In FIG. 12 is illustrated a screw blank with only partially formed threads between a pair of opposed dies 56, 57 at the commencement of a thread-rolling stroke. This view further illustrates how the end portion 32 of the blank is deflected downwardly, as viewed in FIG. 12, due to pressure of the smooth surface portion 64 of the upper die 56 against the upper lobe 33 of the end portion 32. Such deflection of the end portion of the blank occurs each time one of the lobes comes in contact with one or the other of the dies 56, 57. In other words, the axis 70 of the forward end portion of the screw blank is deflected to a position such as indicated at 71 each time one of the lobes comes in contact with one of the smooth surface edge portions 64 of one of the dies. The axis of the forward end portion of the blank is therefore substantially continuously oscillated or gyrated about the axis 70 of the rearward portion 30 of the screw blank, first toward one die and then the other. The path of movement of the deflected portion 71 of the axis during the thread-rolling operation is therefore of a sinuous or undulating nature. The result is that the inwardly tapered thread provided on the forward end portion of the blank as shown in FIG. 3, including the tapered shoulder 34, is provided with pitch, root and crest surface configurations which are of arcuate, triangular cross-sectional configuration substantially similar to the cross-sectional configuration of the original end portion of the blank.
FIG. 11 illustrates the screw with the thread substantially completed and just prior to ejection of the screw from between the dies. The axis of the screw is indicated at 70 while the angle 72 represents the total angle of oscillation or deflection of the forward end of the screw during the thread-rolling operation. It will be understood that the axis 70 in the shank portion toward the rear or head end of the screw does not oscillate. In practice, the oscillation of the axis at the forward end of the blank is carried back through the tapered section and may in fact be continued to a continuously diminishing degree into a short portion of the shank section immediately adjacent to the tapered portion. This oscillating action of the blank axis through the lead and transition sections results in the formation of a thread in such sections having fully developed crests of generally lobular configuration, more specifically one in which the pitch surface cross sections have a generally arcuate lobular shape dictated by the cross-sectional shape, of the forward end section of the blank. Thus, if the end section has an arcuate, triangular cross-sectional shape, the resultant pitch surface cross sections of the resultant thread on the lead section of the screw will likewise be of arcuate, triangular cross section. However, because of the fact that the degree of oscillation of the axis will diminish in a direction toward the shank section 30 of the blank during the thread-rolling operation, the pitch surface cross sections of the thread will become progressively more circular as they approach the shank section of the blank and will be circular in those shank sections in which the rotational axis has no oscillation.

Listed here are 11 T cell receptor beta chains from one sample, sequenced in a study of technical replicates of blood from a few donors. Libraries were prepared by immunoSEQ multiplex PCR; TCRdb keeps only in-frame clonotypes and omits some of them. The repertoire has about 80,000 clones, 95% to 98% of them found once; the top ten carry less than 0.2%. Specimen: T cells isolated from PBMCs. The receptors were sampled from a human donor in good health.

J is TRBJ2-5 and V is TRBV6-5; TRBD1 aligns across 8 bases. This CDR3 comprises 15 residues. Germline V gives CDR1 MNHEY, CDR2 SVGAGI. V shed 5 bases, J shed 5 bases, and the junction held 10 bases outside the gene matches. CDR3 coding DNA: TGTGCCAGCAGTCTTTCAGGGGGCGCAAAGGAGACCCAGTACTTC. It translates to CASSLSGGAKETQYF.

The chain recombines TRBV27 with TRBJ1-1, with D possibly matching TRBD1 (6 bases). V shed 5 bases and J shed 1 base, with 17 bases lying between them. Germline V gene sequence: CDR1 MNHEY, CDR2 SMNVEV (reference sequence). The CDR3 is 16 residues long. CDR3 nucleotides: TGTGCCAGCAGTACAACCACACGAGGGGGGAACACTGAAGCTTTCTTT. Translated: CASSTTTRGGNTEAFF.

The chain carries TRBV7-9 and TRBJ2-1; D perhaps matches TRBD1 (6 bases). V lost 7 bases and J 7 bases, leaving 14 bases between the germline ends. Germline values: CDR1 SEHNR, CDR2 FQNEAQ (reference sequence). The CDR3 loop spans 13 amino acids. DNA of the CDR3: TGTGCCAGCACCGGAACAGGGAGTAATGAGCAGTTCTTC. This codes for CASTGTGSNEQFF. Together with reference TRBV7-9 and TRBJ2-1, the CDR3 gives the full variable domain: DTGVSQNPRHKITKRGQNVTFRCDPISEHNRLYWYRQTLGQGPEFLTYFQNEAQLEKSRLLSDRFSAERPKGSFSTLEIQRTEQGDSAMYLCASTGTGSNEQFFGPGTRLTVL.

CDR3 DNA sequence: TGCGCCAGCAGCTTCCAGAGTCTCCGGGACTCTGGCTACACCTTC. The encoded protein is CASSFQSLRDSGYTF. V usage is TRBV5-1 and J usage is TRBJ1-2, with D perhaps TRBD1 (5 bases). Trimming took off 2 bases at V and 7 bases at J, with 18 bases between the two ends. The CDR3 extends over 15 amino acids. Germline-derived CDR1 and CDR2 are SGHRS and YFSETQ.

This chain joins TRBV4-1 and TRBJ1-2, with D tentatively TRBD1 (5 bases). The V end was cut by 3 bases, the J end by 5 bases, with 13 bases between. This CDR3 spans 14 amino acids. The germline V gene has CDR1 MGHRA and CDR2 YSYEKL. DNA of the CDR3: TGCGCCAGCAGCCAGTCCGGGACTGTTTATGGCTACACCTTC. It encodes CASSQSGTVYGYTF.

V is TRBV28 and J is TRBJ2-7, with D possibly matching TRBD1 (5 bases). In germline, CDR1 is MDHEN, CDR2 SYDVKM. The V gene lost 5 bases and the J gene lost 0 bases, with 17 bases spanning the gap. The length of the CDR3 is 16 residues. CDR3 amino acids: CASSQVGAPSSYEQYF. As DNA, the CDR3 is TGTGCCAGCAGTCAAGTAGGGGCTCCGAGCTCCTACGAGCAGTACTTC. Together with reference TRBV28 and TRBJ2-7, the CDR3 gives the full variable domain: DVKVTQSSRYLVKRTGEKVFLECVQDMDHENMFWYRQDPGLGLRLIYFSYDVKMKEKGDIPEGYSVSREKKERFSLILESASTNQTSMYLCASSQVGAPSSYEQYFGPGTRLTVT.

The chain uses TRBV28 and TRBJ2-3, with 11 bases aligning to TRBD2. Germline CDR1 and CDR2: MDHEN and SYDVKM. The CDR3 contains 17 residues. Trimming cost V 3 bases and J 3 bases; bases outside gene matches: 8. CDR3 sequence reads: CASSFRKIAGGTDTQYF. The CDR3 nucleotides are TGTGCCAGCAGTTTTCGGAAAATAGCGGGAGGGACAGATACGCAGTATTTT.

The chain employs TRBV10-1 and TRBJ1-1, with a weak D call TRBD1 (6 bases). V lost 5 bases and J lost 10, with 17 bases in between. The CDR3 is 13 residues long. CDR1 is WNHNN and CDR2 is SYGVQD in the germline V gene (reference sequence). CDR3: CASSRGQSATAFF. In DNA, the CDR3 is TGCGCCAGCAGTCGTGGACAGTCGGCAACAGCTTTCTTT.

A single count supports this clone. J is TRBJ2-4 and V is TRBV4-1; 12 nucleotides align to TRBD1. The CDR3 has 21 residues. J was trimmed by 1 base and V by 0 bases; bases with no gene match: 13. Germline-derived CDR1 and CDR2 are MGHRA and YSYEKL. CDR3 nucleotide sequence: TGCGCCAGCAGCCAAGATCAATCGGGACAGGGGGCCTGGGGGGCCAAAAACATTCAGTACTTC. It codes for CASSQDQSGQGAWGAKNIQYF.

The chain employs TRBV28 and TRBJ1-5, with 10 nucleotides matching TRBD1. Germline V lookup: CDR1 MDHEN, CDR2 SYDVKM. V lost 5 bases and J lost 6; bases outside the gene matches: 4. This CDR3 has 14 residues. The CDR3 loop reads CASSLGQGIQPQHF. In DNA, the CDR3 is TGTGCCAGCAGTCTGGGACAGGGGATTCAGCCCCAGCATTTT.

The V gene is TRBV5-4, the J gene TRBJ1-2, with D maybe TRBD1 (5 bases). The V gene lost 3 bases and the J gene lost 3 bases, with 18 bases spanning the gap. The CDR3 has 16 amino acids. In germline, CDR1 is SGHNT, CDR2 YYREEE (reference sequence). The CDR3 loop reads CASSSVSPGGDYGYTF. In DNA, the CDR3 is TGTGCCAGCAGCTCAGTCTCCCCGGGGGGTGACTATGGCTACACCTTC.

Due to the pressures of the die edge portions 64 upon the lobes 33 of the screw blank, the latter tend to become somewhat less sharply rounded following the thread-rolling operation to a condition indicated generally by dotted lines 75 in FIG. 13. Also the forward end surface of the screw may become slightly cupped as at 76 in FIGS. 8 and 11.
In the embodiment of the screw blank shown in FIG. 3, the end portion 32 has a substantial axial length with outer side walls parallel to each other in the axial direction and also this end portion is primarily engaged by edge portions 64 of the thread-rolling dies which are smooth. It will be obvious that if the tapered section 34 has cross sections of arcuate triangular shape and has a substantial axial length, the length of the straight walled end section can be reduced or, in some circumstances, substantially eliminated. It will be apparent that the relatively wide flat crests of the truncated ridges 59 as shown in FIG. 10 serve in the same manner as the adjacent smooth edge portions 64 in causing deflection and rotational oscillation of the end portion of the blank during thread-rolling.